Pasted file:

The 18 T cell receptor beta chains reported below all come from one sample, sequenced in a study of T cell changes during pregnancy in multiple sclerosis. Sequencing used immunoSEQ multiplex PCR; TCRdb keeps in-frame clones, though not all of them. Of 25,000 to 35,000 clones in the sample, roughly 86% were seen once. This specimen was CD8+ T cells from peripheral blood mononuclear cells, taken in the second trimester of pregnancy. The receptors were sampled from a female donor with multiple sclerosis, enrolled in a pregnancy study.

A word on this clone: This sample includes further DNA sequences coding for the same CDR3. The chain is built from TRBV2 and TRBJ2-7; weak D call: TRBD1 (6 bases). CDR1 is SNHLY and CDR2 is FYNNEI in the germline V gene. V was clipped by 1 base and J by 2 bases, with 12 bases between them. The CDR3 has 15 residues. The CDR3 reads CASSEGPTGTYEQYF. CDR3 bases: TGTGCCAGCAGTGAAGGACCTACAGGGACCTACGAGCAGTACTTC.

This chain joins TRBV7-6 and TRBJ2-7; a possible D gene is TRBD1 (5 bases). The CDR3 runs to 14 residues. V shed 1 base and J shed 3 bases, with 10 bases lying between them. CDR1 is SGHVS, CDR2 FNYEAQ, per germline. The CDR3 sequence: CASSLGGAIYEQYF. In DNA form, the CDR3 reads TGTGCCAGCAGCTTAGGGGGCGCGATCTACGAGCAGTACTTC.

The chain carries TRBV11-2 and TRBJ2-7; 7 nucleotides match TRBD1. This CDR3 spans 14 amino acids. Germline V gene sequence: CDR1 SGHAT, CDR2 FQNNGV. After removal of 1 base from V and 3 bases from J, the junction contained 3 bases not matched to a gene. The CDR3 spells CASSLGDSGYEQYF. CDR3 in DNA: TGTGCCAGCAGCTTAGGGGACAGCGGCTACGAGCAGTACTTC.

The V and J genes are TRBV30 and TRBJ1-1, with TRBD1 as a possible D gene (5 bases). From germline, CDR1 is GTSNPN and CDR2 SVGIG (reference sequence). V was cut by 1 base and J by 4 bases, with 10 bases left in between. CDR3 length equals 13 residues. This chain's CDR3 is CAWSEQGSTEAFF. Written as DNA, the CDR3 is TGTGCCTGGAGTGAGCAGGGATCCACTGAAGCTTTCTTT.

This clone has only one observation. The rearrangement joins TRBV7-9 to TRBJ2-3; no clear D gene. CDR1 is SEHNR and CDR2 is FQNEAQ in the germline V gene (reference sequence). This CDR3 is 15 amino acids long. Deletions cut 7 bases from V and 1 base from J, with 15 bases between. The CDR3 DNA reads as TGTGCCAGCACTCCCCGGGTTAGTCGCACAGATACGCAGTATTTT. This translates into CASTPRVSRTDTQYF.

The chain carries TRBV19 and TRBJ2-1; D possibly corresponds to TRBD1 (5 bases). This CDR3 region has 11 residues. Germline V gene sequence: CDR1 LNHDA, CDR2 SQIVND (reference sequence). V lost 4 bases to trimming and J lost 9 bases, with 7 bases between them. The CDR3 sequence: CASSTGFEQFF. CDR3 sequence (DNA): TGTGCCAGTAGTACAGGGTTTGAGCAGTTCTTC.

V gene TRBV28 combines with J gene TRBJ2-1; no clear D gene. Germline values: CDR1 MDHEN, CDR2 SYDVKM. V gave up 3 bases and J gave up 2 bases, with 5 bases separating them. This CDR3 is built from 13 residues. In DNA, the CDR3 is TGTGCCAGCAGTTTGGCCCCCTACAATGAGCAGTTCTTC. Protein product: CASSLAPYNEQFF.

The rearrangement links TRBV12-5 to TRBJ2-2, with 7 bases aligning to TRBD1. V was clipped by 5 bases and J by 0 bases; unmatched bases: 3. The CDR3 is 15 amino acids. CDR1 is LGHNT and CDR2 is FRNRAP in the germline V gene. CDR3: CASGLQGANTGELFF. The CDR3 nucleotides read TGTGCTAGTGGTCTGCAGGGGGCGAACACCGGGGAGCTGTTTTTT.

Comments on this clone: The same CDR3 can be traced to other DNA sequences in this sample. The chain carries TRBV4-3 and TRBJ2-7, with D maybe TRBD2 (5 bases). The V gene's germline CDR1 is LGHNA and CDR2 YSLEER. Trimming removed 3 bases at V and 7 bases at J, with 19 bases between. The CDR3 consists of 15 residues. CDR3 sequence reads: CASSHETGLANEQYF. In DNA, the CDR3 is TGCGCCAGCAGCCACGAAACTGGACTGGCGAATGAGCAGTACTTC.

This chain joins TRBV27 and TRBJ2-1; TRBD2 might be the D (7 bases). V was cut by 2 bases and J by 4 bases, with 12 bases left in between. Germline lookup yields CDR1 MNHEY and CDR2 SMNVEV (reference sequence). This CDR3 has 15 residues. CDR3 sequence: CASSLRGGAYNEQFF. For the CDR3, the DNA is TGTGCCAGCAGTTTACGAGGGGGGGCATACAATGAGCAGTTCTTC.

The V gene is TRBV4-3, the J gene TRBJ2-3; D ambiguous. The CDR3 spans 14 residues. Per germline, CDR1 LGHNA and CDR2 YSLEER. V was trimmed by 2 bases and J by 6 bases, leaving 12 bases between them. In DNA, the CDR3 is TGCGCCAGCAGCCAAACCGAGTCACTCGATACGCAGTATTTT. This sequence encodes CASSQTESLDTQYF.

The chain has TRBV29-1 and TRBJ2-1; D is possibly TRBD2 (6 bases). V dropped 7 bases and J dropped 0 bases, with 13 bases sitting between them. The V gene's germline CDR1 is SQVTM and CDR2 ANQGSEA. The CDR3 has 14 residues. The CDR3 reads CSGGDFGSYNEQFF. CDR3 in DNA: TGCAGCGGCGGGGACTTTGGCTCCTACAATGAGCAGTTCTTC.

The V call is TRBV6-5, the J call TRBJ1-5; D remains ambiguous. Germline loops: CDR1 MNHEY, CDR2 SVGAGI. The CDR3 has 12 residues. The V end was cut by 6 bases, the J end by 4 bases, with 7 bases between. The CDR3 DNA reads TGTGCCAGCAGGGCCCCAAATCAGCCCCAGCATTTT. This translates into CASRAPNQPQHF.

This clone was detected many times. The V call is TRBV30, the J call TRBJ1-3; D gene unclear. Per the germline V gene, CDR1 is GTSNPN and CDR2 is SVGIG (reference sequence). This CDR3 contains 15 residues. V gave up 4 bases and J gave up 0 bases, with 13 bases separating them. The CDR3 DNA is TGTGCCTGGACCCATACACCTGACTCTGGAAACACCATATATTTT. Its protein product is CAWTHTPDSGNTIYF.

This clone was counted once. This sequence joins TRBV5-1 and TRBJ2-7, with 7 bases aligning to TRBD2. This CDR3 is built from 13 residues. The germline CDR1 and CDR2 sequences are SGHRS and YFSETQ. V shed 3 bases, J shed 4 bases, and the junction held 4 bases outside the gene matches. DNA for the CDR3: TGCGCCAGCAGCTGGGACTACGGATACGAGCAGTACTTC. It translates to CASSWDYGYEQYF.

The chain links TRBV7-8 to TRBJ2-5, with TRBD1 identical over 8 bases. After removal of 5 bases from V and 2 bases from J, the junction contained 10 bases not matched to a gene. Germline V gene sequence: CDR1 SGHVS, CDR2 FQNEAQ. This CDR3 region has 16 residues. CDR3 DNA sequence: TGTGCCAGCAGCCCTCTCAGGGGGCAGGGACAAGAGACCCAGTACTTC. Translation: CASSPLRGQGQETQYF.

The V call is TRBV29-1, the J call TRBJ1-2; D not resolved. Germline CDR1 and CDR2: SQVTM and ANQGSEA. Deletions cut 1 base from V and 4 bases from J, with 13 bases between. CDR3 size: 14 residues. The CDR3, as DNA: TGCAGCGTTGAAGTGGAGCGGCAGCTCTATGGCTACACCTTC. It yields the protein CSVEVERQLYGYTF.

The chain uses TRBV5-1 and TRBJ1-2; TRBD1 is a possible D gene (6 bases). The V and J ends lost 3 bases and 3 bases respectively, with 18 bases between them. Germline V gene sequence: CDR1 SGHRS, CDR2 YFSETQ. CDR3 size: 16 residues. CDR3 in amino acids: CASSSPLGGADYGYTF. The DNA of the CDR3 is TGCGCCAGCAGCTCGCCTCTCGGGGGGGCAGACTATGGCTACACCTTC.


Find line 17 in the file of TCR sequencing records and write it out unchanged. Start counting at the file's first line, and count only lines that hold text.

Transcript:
The chain links TRBV7-8 to TRBJ2-5, with TRBD1 identical over 8 bases. After removal of 5 bases from V and 2 bases from J, the junction contained 10 bases not matched to a gene. Germline V gene sequence: CDR1 SGHVS, CDR2 FQNEAQ. This CDR3 region has 16 residues. CDR3 DNA sequence: TGTGCCAGCAGCCCTCTCAGGGGGCAGGGACAAGAGACCCAGTACTTC. Translation: CASSPLRGQGQETQYF.